The commission had sought legal opinion from experts before deciding that the Union Territory of J&K will receive grants from the home ministry from the Centre’s share of funds.

As part of the devolution formula prescribed by the 15th Finance Commission (FFC), Jammu and Kashmir will be treated as a Union territory (UT), despite the Centre’s assurance that this status is temporary and that statehood will be restored “at an appropriate time".

“It is not a dark secret that the state of J&K is now a UT. So being a UT, we have treated it as a UT. How can you treat a UT other than a UT? But that does not mean we have not taken into account the constitution of the two new UTs (J&K and Ladakh)," FFC chairman N.K. Singh told reporters after the commission submitted its first report to the government on Monday.

The commission had sought legal opinion from experts before deciding that the Union Territory of J&K will receive grants from the home ministry from the Centre’s share of funds. States’ share of the money comes directly from the consolidated fund of India. Singh said opinion was taken from legal experts such as Nani Palkhivala. “It would be naive for me to have not consulted legal experts on what would be the appropriate course of action."

The J&K Reorganisation Act passed by Parliament says the President shall make a reference to the FFC to “include Union territory of Jammu and Kashmir in its terms of reference and make award for the successor Union territory of Jammu and Kashmir".

The centre’s assurance of restoring J&K’s status as a state had led to the impression that an exception will be made by the FFC for J&K, which would continue to receive its share of taxes like any other state.

When asked whether the FFC was asked to make a special provision for J&K, Singh said: “We have received no such reference. As far as we are concerned, we have done our modelling for 28 states with two new union territories of J&K and Ladakh. Constitutionally, there will be an infirmity on non-states getting share of net proceeds of taxes which are admissible only to states," he added.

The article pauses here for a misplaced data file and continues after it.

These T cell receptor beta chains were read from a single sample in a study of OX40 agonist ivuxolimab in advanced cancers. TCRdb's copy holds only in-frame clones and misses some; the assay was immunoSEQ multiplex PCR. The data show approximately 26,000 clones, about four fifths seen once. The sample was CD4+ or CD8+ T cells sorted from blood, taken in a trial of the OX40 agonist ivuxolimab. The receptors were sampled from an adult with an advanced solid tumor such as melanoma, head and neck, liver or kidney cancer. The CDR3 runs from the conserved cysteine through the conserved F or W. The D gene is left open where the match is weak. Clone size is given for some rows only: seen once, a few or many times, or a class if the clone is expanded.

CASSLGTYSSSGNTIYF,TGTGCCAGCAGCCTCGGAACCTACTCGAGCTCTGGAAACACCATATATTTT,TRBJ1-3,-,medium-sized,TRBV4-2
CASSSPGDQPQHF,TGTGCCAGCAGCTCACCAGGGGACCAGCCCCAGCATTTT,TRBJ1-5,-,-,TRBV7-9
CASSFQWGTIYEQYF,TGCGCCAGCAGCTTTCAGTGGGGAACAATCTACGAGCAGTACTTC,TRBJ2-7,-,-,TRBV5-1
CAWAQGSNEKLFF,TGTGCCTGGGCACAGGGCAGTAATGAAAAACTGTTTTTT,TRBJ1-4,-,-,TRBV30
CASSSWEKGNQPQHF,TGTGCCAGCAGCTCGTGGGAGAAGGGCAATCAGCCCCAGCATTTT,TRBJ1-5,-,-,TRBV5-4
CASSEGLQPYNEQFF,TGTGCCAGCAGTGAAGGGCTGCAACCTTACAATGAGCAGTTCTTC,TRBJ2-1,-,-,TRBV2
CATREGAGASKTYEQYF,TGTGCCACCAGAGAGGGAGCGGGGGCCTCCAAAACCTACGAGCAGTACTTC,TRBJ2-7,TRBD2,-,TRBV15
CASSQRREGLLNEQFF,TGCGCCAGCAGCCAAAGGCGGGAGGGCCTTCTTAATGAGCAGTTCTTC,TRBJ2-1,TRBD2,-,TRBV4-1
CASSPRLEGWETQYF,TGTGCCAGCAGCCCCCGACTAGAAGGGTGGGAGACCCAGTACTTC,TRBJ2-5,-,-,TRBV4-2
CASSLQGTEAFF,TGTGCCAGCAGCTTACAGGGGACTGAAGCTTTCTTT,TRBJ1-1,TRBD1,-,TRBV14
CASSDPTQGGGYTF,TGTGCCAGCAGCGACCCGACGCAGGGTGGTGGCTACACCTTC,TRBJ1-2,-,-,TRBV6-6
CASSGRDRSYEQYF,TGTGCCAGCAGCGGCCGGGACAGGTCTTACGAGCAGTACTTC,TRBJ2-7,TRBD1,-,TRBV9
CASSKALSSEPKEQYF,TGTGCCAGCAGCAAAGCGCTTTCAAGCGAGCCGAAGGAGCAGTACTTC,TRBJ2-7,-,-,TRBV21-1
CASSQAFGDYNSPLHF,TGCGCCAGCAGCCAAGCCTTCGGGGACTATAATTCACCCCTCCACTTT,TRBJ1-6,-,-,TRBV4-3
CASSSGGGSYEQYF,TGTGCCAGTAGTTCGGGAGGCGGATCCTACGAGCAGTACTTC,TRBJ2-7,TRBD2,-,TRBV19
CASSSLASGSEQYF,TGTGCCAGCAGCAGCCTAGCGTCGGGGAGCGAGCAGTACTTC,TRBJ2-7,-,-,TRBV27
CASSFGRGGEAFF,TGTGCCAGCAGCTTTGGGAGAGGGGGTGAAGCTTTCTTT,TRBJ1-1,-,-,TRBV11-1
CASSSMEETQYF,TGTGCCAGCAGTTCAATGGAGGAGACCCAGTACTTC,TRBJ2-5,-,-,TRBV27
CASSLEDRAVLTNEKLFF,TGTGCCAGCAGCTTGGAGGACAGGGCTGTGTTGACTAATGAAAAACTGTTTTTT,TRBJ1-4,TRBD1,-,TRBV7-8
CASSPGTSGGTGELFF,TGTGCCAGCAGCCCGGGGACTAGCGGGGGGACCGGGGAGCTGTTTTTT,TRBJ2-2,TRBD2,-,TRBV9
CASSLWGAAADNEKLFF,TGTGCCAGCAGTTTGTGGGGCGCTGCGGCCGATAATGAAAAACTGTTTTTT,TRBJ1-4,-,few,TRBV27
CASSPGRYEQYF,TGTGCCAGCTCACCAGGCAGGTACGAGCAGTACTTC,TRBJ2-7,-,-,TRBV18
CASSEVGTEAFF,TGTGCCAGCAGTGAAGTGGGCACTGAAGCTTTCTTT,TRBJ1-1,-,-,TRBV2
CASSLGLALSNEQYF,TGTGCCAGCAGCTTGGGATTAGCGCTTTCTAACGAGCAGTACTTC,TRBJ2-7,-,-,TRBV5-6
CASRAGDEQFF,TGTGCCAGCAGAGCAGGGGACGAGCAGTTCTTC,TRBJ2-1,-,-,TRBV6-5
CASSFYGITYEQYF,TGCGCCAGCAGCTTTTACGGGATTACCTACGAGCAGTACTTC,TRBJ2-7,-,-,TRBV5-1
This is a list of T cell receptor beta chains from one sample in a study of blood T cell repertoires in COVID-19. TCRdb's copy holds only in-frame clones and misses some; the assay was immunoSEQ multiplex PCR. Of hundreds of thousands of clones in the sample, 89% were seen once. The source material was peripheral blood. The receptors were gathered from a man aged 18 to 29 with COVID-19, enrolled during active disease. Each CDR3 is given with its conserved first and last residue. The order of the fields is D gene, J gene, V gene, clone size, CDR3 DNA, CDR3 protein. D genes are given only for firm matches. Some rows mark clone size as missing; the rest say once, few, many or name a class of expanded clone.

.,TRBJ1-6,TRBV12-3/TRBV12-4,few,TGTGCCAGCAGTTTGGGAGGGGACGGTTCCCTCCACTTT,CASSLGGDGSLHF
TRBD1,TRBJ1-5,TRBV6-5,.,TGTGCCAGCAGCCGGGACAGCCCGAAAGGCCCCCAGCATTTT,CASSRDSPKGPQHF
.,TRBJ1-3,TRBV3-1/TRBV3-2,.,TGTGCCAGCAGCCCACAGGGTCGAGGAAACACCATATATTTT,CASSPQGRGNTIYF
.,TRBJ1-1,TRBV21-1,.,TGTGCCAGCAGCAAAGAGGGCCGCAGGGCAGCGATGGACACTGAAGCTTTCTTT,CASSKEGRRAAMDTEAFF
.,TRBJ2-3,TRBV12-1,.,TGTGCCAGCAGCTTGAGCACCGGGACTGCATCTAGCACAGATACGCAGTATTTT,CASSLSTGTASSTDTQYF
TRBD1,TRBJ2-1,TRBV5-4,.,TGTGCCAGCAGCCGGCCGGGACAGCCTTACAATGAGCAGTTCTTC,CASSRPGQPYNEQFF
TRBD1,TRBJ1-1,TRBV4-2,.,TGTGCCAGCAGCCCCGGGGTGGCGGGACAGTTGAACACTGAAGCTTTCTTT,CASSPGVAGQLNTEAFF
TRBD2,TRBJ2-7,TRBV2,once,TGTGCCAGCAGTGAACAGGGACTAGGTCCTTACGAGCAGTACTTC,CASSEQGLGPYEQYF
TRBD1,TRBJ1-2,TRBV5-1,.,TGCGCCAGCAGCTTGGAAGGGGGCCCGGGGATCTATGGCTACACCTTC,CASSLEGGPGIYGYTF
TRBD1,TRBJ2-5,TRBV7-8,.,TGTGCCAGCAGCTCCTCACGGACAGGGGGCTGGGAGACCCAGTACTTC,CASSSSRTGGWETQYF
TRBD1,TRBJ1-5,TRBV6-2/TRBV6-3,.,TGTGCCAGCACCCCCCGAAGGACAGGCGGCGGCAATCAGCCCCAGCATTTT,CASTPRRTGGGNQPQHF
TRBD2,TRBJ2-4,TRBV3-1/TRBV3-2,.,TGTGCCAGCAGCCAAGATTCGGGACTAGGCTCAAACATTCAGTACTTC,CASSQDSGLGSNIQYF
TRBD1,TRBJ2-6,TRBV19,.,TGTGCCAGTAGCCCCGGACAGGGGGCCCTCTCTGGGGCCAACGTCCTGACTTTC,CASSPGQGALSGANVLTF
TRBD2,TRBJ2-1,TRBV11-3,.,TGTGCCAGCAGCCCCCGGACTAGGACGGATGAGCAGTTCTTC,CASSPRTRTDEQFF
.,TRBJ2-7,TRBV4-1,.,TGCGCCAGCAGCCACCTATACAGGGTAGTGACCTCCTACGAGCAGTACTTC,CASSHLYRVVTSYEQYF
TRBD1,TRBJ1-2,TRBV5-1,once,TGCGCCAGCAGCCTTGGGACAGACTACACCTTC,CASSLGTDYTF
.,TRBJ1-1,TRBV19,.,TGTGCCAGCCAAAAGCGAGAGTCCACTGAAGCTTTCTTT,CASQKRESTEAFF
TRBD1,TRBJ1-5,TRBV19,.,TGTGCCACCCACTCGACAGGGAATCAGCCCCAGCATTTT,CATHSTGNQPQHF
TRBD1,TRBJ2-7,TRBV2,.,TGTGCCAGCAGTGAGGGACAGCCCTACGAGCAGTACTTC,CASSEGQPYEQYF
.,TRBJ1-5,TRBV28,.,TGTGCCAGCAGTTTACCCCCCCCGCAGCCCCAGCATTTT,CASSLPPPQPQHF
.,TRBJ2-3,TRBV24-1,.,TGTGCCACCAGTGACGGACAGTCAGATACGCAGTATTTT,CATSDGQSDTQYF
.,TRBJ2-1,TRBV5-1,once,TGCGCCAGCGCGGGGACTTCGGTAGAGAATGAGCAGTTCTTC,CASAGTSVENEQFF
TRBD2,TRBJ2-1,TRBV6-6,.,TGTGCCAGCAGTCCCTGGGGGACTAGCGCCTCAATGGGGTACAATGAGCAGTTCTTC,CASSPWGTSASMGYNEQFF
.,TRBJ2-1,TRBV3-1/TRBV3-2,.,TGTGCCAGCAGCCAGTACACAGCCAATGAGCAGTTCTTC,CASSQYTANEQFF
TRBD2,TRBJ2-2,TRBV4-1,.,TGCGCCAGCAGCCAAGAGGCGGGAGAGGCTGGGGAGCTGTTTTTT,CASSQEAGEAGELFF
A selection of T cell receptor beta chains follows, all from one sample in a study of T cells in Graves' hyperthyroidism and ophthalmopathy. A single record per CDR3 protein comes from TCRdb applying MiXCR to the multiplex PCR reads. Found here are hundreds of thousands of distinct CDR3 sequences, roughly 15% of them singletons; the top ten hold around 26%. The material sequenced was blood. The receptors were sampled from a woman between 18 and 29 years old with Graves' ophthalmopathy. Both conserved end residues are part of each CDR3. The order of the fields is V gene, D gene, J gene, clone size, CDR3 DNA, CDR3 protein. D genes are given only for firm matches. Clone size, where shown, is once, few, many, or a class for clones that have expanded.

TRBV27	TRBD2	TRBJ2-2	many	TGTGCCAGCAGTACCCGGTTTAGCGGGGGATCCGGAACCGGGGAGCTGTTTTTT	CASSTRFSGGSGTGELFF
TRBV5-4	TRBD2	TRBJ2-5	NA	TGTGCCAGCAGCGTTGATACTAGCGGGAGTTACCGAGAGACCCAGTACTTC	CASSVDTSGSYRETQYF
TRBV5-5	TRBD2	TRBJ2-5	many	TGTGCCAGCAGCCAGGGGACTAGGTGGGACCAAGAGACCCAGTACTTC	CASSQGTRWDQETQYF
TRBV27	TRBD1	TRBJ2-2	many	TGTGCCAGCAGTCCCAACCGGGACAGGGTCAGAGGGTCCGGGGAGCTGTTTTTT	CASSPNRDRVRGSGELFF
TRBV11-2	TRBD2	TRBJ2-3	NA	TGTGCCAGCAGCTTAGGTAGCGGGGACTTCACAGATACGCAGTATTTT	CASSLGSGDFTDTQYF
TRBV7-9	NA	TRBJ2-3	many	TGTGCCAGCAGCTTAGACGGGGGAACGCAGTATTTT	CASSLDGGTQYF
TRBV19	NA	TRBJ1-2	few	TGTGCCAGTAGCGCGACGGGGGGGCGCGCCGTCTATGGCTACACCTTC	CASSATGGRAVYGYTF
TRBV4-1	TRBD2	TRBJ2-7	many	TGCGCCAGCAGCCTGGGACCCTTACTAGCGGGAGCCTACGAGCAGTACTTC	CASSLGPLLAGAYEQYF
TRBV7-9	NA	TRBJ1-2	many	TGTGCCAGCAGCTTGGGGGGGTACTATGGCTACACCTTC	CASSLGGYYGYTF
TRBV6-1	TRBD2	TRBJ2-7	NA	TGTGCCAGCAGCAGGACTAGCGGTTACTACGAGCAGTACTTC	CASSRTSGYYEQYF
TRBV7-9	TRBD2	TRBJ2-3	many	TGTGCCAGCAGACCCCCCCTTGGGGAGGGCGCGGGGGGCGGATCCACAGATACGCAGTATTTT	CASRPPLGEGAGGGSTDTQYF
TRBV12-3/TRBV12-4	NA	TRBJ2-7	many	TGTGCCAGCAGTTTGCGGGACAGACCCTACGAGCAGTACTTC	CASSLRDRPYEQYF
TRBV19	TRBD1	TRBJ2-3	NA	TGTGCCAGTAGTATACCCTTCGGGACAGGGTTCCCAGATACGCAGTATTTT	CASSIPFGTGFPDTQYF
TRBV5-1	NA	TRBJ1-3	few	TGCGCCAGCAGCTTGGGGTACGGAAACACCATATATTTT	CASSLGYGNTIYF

D.K. Srivastava, chief policy advisor, EY India, said the formation of J&K and Ladakh as UTs will have significant implications for the vertical and horizontal dimensions of fiscal transfers.

“However, whether the tax devolution to individual states will increase or decline after total number of states decreased from 29 to 28 will depend on the devolution formula adopted by the finance commission," he added.

Asked if the President makes a fresh reference to make an exception for J&K for the final report, which the FFC will submit next year, Singh said references from the President do not automatically turn into action. “We have to consider the legality of it."

Last month, the Union Cabinet extended the tenure of the finance commission by another year.

The FFC submitted its first report for 2020-21 to the President earlier this month, and is expected to submit its second and final report for the reward period 2021-22 to 2025-26 by 30 October.

The government is expected to release the first report of the FFC just before the Budget presentation on 1 February. The extension of the term will enable the commission to examine various comparable estimates for financial projections in view of the reforms and the new realities to finalise its recommendations for 2020-26. Singh said the second report will not be a mechanical replication of the first, but will be a comprehensive report. “We will revisit all recommendations, though we may or may not modify them. We will have an advantage of GDP growth of four more quarters," he added.

(Courtesy: The Mint)

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